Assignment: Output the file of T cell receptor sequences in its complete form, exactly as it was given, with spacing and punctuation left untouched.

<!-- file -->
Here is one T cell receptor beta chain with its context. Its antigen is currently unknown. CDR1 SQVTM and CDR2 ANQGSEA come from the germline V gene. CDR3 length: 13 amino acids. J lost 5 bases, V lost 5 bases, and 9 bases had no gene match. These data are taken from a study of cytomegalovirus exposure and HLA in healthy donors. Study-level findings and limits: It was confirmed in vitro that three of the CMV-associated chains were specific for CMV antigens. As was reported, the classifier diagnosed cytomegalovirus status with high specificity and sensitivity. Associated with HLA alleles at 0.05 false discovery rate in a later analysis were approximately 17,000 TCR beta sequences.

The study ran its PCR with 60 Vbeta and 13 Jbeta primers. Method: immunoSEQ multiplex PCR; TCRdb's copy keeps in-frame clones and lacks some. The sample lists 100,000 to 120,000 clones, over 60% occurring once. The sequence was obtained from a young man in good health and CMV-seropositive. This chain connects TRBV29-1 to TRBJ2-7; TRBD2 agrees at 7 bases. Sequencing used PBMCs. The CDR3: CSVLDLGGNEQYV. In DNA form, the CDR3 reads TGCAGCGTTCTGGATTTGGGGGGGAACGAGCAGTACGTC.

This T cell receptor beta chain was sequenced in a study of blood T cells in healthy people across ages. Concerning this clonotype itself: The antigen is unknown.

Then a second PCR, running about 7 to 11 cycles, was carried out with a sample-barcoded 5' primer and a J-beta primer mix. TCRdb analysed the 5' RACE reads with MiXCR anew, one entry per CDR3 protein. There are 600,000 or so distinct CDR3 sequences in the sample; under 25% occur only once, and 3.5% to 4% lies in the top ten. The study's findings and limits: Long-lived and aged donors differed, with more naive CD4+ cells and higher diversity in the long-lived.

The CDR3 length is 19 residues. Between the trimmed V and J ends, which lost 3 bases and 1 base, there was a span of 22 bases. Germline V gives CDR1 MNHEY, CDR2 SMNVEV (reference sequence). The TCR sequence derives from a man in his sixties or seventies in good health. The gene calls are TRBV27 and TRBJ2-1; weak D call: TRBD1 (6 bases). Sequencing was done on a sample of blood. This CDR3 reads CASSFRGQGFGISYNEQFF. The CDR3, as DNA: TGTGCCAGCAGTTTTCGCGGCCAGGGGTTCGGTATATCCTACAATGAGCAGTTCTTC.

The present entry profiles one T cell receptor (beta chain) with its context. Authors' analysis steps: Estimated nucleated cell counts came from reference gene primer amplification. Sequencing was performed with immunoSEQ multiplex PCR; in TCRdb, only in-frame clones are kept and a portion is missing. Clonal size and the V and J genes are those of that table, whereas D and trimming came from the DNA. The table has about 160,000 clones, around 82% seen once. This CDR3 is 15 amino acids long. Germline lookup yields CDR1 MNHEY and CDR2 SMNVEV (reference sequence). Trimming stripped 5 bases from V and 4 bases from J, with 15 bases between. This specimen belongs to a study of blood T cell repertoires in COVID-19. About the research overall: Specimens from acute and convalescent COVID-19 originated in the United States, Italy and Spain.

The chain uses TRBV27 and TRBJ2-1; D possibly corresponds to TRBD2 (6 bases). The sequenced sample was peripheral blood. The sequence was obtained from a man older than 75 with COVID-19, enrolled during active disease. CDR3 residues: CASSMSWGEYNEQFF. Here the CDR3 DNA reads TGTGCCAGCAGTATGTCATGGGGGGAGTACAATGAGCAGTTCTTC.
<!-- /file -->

Here is one T cell receptor beta chain with its context. Its antigen is currently unknown. CDR1 SQVTM and CDR2 ANQGSEA come from the germline V gene. CDR3 length: 13 amino acids. J lost 5 bases, V lost 5 bases, and 9 bases had no gene match. These data are taken from a study of cytomegalovirus exposure and HLA in healthy donors. Study-level findings and limits: It was confirmed in vitro that three of the CMV-associated chains were specific for CMV antigens. As was reported, the classifier diagnosed cytomegalovirus status with high specificity and sensitivity. Associated with HLA alleles at 0.05 false discovery rate in a later analysis were approximately 17,000 TCR beta sequences.

The study ran its PCR with 60 Vbeta and 13 Jbeta primers. Method: immunoSEQ multiplex PCR; TCRdb's copy keeps in-frame clones and lacks some. The sample lists 100,000 to 120,000 clones, over 60% occurring once. The sequence was obtained from a young man in good health and CMV-seropositive. This chain connects TRBV29-1 to TRBJ2-7; TRBD2 agrees at 7 bases. Sequencing used PBMCs. The CDR3: CSVLDLGGNEQYV. In DNA form, the CDR3 reads TGCAGCGTTCTGGATTTGGGGGGGAACGAGCAGTACGTC.

This T cell receptor beta chain was sequenced in a study of blood T cells in healthy people across ages. Concerning this clonotype itself: The antigen is unknown.

Then a second PCR, running about 7 to 11 cycles, was carried out with a sample-barcoded 5' primer and a J-beta primer mix. TCRdb analysed the 5' RACE reads with MiXCR anew, one entry per CDR3 protein. There are 600,000 or so distinct CDR3 sequences in the sample; under 25% occur only once, and 3.5% to 4% lies in the top ten. The study's findings and limits: Long-lived and aged donors differed, with more naive CD4+ cells and higher diversity in the long-lived.

The CDR3 length is 19 residues. Between the trimmed V and J ends, which lost 3 bases and 1 base, there was a span of 22 bases. Germline V gives CDR1 MNHEY, CDR2 SMNVEV (reference sequence). The TCR sequence derives from a man in his sixties or seventies in good health. The gene calls are TRBV27 and TRBJ2-1; weak D call: TRBD1 (6 bases). Sequencing was done on a sample of blood. This CDR3 reads CASSFRGQGFGISYNEQFF. The CDR3, as DNA: TGTGCCAGCAGTTTTCGCGGCCAGGGGTTCGGTATATCCTACAATGAGCAGTTCTTC.

The present entry profiles one T cell receptor (beta chain) with its context. Authors' analysis steps: Estimated nucleated cell counts came from reference gene primer amplification. Sequencing was performed with immunoSEQ multiplex PCR; in TCRdb, only in-frame clones are kept and a portion is missing. Clonal size and the V and J genes are those of that table, whereas D and trimming came from the DNA. The table has about 160,000 clones, around 82% seen once. This CDR3 is 15 amino acids long. Germline lookup yields CDR1 MNHEY and CDR2 SMNVEV (reference sequence). Trimming stripped 5 bases from V and 4 bases from J, with 15 bases between. This specimen belongs to a study of blood T cell repertoires in COVID-19. About the research overall: Specimens from acute and convalescent COVID-19 originated in the United States, Italy and Spain.

The chain uses TRBV27 and TRBJ2-1; D possibly corresponds to TRBD2 (6 bases). The sequenced sample was peripheral blood. The sequence was obtained from a man older than 75 with COVID-19, enrolled during active disease. CDR3 residues: CASSMSWGEYNEQFF. Here the CDR3 DNA reads TGTGCCAGCAGTATGTCATGGGGGGAGTACAATGAGCAGTTCTTC.